The World Health Organization (WHO) on Wednesday strengthened its air quality guidelines, saying air pollution is now one of the biggest environmental threats to human health, causing seven million deaths a year.
It said urgent action was needed to reduce exposure to air pollution, ranking its burden of disease on a par with smoking and unhealthy eating.
The WHO’s new guidelines recommend air quality levels for six pollutants, including ozone, nitrogen dioxide, sulphur dioxide and carbon monoxide.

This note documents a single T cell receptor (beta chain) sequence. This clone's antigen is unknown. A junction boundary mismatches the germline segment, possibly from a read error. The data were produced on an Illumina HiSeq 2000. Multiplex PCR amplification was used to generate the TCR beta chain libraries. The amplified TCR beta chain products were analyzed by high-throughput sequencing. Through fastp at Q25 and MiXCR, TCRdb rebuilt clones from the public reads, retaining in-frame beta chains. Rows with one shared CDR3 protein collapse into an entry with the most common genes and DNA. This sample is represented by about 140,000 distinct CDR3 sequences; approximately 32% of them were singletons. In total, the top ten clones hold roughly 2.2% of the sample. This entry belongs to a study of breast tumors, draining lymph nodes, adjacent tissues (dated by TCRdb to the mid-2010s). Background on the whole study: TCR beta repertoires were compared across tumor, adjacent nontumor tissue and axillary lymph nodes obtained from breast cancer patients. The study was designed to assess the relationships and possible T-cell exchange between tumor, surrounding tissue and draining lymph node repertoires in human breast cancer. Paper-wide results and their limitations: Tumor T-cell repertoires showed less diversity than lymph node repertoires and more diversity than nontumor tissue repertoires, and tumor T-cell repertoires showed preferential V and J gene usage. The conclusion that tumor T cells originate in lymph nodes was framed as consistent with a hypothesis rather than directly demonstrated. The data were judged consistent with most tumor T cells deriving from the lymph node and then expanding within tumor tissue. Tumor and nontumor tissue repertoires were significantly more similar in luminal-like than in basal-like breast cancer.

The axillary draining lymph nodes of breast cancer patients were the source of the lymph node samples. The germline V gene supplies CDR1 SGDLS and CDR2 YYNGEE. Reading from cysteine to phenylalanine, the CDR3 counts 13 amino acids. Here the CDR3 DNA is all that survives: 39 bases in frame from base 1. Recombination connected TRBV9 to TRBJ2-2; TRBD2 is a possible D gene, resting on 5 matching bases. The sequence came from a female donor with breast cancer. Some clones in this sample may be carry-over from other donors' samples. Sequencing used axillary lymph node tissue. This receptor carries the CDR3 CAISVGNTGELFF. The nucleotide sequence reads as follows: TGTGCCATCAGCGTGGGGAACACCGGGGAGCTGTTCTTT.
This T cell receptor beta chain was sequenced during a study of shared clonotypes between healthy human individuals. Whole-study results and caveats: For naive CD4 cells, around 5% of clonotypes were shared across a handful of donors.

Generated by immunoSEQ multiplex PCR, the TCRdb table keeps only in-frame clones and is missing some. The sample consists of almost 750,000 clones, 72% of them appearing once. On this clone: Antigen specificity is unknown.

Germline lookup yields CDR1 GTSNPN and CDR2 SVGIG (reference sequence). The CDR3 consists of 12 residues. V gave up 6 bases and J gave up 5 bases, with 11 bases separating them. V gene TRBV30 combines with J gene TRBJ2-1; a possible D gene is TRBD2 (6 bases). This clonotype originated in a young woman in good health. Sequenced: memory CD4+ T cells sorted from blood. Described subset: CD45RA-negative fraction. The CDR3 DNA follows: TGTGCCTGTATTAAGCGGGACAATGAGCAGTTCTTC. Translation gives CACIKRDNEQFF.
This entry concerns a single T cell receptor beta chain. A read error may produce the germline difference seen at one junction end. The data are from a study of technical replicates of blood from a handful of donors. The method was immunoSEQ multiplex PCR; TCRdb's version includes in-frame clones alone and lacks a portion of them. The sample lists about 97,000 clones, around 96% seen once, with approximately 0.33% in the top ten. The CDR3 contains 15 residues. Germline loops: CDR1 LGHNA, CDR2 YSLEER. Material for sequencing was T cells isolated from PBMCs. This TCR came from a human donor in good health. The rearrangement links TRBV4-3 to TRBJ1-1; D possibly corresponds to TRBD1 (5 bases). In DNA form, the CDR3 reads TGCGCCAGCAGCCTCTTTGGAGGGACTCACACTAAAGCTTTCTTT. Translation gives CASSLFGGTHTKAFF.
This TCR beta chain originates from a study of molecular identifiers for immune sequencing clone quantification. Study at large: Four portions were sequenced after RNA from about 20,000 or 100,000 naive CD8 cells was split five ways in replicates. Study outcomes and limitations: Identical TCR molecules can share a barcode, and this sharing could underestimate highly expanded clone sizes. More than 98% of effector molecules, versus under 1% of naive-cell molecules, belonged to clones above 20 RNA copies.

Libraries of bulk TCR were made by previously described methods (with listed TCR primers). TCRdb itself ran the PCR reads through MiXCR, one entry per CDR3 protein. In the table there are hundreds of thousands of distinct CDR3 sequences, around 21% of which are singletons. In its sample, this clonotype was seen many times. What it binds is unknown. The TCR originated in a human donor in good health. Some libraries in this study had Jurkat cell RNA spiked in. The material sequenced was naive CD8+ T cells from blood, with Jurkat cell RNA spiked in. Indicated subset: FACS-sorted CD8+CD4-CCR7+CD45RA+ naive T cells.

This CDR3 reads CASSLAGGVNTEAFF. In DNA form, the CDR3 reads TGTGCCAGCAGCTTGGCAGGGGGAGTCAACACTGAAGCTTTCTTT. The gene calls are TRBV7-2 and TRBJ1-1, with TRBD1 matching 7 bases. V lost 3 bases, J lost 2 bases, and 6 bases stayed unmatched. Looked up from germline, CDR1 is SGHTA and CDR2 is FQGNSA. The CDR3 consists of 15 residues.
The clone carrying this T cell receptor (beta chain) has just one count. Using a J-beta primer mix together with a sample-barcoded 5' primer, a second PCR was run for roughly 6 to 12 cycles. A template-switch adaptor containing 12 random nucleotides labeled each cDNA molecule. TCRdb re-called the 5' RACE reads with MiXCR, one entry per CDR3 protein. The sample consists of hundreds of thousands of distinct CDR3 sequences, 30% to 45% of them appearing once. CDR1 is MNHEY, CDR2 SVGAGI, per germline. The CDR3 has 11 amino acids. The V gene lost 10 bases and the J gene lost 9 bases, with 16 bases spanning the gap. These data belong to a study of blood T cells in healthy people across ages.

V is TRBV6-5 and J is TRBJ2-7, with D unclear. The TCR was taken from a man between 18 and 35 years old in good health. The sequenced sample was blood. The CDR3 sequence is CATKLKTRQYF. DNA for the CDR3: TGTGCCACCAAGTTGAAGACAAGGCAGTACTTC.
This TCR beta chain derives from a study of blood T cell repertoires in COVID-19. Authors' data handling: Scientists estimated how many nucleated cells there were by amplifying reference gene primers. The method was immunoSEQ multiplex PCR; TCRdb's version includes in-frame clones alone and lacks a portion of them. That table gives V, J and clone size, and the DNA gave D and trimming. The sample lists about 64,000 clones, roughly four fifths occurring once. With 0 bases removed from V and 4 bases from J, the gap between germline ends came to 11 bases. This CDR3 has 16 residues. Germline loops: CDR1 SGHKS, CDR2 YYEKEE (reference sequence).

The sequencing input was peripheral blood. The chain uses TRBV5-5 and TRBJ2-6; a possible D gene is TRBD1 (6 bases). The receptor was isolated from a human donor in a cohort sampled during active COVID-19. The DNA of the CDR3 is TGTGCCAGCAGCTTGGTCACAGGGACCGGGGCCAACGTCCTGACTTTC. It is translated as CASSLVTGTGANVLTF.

The other two are PM10 and PM2.5 — particulate matter equal or smaller than 10 and 2.5 microns in diameter.
Both are capable of penetrating deep into the lungs but research shows PM2.5 can even enter the bloodstream, primarily resulting in cardiovascular and respiratory problems, but also affecting other organs, said the WHO.
In response, the PM2.5 guideline level has been halved.